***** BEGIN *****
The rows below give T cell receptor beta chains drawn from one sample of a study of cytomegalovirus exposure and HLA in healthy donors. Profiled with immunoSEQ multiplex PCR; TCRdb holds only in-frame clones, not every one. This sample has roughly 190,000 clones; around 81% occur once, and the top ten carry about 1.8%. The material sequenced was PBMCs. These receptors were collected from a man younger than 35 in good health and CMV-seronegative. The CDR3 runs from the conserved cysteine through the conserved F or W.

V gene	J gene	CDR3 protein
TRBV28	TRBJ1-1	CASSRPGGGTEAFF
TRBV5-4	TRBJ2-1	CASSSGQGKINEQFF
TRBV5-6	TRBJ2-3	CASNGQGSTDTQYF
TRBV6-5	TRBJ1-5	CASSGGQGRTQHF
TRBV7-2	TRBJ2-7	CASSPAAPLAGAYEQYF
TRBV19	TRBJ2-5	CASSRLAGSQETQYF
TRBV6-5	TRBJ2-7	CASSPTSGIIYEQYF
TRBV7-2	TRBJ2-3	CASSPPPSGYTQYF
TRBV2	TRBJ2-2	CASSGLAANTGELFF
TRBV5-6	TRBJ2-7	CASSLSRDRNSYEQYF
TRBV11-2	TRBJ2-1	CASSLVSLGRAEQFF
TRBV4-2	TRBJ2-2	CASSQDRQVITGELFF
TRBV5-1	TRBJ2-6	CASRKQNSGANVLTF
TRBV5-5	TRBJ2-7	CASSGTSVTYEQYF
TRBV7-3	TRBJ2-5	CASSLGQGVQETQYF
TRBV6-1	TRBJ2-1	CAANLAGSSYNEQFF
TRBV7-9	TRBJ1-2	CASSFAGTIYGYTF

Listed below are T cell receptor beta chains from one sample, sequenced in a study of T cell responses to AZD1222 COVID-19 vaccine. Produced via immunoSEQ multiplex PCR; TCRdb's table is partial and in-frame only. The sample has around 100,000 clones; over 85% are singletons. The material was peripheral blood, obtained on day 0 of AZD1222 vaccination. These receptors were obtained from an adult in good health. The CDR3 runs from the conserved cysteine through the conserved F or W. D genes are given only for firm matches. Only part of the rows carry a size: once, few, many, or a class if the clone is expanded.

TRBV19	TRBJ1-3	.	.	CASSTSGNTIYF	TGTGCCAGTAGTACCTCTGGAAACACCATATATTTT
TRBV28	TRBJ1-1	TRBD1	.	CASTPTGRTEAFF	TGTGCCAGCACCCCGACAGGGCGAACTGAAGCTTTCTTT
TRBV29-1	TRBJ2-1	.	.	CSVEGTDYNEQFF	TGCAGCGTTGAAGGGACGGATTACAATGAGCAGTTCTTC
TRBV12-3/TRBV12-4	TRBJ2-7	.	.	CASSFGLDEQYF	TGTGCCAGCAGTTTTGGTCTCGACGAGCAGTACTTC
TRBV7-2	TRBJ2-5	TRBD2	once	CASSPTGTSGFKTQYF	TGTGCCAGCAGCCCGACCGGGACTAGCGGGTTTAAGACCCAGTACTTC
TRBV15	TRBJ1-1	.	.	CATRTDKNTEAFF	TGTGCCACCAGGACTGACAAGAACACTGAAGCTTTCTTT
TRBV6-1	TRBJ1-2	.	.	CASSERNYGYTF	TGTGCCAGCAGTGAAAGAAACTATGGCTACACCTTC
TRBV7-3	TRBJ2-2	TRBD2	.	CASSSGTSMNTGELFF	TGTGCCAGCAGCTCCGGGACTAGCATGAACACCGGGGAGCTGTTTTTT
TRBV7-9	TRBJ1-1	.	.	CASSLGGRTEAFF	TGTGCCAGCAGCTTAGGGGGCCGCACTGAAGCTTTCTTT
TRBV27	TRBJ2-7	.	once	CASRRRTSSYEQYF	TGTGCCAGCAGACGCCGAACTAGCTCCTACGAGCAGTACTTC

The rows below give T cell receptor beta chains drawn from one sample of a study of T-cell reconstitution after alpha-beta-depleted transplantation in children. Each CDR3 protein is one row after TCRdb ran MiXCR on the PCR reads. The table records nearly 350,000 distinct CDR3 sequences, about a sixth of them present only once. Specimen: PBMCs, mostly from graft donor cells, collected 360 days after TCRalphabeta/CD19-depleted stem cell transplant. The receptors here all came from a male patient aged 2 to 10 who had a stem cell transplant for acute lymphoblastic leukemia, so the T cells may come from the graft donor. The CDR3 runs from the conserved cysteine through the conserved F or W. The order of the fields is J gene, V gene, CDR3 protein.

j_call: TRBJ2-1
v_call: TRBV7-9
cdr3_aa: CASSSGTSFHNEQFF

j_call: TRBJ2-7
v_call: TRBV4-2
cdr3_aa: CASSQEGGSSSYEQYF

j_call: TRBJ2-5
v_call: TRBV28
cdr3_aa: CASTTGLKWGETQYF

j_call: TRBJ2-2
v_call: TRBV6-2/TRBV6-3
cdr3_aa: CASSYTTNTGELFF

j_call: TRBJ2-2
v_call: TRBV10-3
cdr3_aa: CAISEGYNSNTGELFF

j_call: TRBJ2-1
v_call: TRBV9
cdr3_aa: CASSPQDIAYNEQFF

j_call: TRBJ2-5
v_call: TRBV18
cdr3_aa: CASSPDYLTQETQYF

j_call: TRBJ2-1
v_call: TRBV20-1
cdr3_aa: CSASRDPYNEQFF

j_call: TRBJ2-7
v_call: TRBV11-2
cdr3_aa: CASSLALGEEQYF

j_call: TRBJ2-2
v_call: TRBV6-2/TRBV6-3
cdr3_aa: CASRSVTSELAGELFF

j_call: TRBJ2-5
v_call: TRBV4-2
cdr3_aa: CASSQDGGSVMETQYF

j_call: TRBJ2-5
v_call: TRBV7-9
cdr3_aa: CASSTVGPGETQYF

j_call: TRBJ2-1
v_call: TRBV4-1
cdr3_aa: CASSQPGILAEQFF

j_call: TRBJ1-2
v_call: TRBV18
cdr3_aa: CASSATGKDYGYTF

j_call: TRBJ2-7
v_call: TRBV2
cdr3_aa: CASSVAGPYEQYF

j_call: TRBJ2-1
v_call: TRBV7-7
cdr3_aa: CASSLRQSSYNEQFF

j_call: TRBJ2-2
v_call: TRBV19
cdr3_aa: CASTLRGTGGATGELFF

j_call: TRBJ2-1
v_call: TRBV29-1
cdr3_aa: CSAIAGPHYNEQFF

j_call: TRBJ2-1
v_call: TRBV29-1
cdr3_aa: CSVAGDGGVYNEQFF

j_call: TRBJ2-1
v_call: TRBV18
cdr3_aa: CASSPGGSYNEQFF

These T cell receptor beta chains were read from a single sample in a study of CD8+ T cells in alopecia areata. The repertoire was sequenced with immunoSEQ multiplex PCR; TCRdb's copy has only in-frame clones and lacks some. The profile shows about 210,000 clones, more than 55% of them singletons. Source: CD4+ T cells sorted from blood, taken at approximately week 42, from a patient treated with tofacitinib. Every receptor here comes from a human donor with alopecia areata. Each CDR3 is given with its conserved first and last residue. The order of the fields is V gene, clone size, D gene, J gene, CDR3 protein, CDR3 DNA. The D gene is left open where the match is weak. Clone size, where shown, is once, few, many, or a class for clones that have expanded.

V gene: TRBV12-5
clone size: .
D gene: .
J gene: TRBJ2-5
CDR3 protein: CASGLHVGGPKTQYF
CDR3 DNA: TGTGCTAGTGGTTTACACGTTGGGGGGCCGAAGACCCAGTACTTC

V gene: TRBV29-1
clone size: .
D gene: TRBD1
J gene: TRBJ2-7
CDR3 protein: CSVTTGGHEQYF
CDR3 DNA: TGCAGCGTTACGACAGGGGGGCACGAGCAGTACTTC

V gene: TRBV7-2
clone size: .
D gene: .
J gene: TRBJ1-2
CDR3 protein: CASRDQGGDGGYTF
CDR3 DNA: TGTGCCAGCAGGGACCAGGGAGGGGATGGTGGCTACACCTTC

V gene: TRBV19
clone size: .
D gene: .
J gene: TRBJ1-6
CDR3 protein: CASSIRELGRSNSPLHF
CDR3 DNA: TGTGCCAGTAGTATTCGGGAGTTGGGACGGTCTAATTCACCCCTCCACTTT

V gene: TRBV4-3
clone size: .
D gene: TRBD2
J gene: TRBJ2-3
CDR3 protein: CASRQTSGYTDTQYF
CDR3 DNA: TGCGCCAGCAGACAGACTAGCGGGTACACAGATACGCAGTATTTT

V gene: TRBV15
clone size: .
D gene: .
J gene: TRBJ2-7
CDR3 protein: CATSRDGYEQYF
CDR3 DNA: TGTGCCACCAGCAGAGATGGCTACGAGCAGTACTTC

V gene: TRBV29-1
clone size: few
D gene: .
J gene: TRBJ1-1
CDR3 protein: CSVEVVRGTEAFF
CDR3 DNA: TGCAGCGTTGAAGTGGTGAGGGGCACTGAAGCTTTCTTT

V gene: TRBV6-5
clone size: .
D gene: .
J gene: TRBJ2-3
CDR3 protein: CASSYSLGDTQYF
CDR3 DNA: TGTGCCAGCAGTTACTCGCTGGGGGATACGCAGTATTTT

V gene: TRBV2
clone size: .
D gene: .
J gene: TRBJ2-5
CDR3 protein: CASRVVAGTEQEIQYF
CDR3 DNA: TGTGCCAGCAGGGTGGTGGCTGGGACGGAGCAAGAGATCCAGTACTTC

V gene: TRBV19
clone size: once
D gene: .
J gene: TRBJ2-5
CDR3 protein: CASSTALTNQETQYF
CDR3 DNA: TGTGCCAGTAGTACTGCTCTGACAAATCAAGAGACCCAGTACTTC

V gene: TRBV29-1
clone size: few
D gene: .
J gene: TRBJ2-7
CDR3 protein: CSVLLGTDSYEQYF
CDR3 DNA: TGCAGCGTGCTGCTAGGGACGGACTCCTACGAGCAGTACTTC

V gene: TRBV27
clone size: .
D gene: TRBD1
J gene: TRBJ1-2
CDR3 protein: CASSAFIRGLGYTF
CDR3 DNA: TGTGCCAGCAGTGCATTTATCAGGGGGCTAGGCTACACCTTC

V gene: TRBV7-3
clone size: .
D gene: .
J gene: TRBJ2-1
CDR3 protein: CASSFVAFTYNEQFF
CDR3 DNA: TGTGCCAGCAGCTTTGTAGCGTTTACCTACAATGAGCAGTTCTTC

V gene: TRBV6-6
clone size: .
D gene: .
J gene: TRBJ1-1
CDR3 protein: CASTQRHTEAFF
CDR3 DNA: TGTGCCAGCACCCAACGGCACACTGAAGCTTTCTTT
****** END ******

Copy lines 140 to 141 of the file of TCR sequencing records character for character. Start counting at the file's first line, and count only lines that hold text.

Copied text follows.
CDR3 DNA: TGTGCCAGCAGTTACTCGCTGGGGGATACGCAGTATTTT

V gene: TRBV2